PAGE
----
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1. Overview

In this tutorial, we’ll be taking a practical approach to creating CPU spike, which can be useful in certain development and testing scenarios.

First, we’ll see how we can check for CPU usage using a couple of different commands.

Afterward, we’ll cover multiple methods, using a variety of commands and utilities, to create CPU spikes.

2. Determine CPU Usage

On Linux, it’s pretty straightforward to check how busy the CPU is at the given moment. There are multiple tools in our arsenal that we can leverage, such as top and vmstat.

2.1 top

The top interactive utility is available on most Linux distributions:

$ top -i

By default, it will display the usage for the first CPU. We can press 1 to display the usage of all CPUs.

2.2. htop

Additionally, we can also use htop, which is a more refined version of top that makes it easy to interact with the task manager with a simple user interface and colorful output. It’s available on most Linux systems, and we can launch it by simply typing htop:

$ htop -p 0

The -p argument is used to specify the PID of a process. By default, htop without arguments will monitor all the processes. In our case, we want to see the CPU usage, so we discard the individual process monitoring.

2.3. Using Graphical CPU Monitors

Alternatively, we have access to lots of graphical task monitors that provide an interactive user interface. Some of the popular ones include gnome-system-monitor and ksysguard. We can install them from our distribution repository using a package manager.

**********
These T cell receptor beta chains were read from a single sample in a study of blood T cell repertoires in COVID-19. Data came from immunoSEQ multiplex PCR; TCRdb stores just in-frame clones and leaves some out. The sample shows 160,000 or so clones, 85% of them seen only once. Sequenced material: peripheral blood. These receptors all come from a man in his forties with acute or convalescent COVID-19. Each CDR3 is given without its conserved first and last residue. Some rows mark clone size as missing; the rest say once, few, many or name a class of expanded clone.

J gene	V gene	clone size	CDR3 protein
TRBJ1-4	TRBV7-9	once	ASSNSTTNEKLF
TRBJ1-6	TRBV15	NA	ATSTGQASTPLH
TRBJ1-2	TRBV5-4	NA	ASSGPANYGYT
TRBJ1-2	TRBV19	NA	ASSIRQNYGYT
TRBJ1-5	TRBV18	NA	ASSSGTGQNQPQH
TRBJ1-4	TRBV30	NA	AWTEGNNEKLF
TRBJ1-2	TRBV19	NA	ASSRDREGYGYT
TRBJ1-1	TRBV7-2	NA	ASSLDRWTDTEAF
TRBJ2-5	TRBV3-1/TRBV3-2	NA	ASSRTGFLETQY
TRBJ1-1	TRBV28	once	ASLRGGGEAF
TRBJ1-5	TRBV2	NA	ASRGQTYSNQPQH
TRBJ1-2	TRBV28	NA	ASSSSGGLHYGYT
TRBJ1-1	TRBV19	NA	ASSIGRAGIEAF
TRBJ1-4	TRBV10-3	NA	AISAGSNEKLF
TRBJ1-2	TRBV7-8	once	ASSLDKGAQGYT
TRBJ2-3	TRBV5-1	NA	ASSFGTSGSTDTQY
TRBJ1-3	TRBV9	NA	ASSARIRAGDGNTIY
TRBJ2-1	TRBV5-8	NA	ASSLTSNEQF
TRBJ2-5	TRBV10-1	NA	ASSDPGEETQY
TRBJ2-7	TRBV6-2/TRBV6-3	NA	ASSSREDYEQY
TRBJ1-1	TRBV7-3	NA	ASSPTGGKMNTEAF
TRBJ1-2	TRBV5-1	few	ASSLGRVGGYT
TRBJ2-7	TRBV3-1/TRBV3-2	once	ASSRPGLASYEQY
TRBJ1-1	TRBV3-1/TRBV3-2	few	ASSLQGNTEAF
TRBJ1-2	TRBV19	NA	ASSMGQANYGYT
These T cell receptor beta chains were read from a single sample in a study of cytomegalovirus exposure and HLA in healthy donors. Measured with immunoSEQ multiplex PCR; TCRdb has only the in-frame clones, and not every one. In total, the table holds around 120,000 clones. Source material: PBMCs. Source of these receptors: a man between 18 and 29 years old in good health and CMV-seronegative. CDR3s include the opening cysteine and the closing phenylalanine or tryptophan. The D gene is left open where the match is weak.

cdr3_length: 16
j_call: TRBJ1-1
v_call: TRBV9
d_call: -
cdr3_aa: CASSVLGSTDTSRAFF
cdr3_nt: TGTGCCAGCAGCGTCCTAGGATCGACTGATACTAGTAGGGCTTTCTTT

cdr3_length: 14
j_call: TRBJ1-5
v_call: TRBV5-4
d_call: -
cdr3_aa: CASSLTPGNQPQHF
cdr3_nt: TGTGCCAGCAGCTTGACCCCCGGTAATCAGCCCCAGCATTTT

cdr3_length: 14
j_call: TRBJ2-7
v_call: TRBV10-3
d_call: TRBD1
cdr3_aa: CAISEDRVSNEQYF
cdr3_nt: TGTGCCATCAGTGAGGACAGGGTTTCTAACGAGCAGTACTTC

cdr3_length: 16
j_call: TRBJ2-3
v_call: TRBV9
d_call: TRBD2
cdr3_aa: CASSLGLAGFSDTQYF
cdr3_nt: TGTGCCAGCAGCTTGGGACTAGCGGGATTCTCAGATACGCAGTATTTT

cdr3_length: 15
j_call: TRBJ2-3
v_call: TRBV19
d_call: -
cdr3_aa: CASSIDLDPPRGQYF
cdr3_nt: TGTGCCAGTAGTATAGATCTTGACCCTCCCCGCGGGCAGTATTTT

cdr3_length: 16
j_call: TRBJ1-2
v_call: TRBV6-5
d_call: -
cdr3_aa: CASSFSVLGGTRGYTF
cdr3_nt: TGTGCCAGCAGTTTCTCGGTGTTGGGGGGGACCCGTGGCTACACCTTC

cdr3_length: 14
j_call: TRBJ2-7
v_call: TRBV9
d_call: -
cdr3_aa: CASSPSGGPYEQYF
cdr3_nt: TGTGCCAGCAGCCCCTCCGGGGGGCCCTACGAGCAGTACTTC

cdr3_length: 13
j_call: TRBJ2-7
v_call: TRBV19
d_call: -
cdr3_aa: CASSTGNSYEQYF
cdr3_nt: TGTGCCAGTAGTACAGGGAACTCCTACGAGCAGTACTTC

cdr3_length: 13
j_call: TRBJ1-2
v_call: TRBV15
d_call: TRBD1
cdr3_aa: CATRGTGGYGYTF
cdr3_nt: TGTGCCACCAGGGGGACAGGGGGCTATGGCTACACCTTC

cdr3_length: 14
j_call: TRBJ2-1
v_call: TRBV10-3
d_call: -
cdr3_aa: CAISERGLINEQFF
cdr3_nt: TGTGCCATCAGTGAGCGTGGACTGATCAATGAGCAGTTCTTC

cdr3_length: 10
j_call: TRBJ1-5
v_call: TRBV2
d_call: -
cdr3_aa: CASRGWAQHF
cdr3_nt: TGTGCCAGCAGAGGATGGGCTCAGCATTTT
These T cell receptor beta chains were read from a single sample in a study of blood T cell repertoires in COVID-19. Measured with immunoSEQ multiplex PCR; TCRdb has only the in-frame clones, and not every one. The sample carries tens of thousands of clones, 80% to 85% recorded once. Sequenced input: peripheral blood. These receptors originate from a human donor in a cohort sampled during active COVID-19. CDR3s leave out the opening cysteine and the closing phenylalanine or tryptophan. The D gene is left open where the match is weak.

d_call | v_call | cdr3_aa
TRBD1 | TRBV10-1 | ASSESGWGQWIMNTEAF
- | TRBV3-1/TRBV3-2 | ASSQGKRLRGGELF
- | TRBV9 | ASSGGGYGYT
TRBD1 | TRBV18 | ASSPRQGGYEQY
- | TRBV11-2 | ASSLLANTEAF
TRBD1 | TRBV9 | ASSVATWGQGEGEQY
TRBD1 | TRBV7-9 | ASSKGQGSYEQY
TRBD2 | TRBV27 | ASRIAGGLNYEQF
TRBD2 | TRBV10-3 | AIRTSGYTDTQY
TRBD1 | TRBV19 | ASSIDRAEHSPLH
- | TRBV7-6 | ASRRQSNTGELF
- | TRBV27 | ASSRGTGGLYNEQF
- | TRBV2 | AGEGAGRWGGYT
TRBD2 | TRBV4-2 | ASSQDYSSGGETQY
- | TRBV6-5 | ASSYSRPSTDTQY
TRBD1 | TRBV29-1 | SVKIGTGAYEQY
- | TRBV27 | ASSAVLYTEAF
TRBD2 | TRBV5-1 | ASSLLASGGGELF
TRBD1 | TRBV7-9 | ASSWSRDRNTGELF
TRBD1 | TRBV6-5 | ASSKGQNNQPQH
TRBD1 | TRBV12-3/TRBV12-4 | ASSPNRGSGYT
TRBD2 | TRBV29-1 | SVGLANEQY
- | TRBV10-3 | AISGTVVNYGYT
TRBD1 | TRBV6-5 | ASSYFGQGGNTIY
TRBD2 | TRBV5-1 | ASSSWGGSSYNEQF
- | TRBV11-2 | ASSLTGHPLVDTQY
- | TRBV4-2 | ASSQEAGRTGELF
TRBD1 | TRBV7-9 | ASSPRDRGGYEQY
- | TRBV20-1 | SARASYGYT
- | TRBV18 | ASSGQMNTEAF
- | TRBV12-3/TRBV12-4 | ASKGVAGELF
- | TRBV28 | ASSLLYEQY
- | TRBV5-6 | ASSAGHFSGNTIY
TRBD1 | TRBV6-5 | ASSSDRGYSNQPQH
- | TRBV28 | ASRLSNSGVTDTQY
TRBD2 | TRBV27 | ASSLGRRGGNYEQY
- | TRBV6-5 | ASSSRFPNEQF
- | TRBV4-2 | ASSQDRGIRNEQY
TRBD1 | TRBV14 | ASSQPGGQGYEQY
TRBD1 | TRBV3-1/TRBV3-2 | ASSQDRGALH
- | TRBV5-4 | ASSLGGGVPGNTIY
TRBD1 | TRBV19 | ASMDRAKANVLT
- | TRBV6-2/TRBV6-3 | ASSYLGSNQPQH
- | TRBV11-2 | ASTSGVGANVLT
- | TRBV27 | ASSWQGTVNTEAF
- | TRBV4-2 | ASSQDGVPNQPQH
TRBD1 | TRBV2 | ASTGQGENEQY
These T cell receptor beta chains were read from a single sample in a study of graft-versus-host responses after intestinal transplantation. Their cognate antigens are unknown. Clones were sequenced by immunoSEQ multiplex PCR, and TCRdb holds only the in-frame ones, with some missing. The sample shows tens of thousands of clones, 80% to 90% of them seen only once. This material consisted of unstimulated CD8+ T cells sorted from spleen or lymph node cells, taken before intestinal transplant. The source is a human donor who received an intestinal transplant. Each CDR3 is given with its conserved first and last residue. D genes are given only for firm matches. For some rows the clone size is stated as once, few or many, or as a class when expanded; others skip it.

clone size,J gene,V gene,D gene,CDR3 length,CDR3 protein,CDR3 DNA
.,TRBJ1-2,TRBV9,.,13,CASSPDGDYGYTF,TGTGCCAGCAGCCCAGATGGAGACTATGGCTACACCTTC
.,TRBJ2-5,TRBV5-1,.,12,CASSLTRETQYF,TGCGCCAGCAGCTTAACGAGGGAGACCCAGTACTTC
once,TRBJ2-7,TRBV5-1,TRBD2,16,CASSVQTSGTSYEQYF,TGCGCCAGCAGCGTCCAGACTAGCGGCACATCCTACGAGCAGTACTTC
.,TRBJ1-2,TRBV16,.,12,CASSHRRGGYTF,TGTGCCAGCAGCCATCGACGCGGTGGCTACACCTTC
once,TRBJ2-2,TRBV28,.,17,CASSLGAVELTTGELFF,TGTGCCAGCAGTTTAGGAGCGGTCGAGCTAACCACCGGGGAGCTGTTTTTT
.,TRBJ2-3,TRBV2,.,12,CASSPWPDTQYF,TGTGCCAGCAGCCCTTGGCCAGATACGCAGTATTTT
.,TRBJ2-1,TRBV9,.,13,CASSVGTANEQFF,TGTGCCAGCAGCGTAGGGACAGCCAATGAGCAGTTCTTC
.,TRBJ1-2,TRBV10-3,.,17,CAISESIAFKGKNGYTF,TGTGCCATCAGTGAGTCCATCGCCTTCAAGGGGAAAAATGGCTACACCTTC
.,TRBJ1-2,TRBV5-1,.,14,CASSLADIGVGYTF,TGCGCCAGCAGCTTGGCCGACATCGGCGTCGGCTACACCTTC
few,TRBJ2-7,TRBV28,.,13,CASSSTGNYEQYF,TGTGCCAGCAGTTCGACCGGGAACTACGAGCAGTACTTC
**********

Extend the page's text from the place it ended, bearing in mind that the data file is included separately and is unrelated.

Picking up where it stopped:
To learn more about monitoring CPU usage, refer to our article on How to Separate CPU Core Usage for a Process.

3. Creating CPU Spikes

Creating a CPU spike on Linux is very easy due to the availability of various tools and commands. If we were to carry out a benchmark, test, or some profiling, we could use the methods below. Moreover, we can open up a CPU monitor in one of the window clients and execute the command in another for better observability.

Note: Before putting these methods into use, be aware that some of the methods will crash the system. We highly recommend saving any work in progress beforehand.

3.1. Using the dd Command

The dd utility is available on most Unix-like systems. We can copy the contents of /dev/zero to /dev/null using the dd command:

$ dd if=/dev/zero of=/dev/null
  • The if an argument is for specifying the input file — in our case, it’s /dev/zero, which is a special file that contains an indefinite number of null characters
  • The of argument is for specifying the output file — in this case, we’ll save the contents to /dev/null, which is a void that discards the contents written to it

Once we execute the command, we can see that it overloads one of our CPUs.

However, we can write a script that we can execute more than once at the same time to overload the other cores as well:


fulload() {
  dd if=/dev/zero of=/dev/null |
  dd if=/dev/zero of=/dev/null |
  dd if=/dev/zero of=/dev/null |
  dd if=/dev/zero of=/dev/null &

fulload; read; killall dd

Let’s go ahead and make the script executable:

$ chmod +x ./
$ ./

Once we execute the script, we can observe that it will overload four cores in our system. Once we’re done, we can press <Enter> or <CTRL-C> to kill the process.

3.2. Using the stress Tool

The stress tool is a minimal utility that we can use to stress test our system’s CPU, memory, and I/O. By default, stress isn’t installed on most of the distributions. However, it’s available on most official package repositories.

To install for Ubuntu-based distributions, use apt:

# apt install stress

Use yum on Fedora and RHEL:

# yum install stress

For Arch-based distributions, we can use pacman:

# pacman -Sy stress

Once the installation is complete, we can use stress by specifying the resource to test:

$ stress --cpu 2
stress: info: [19941] dispatching hogs: 2 cpu, 0 io, 0 vm, 0 hdd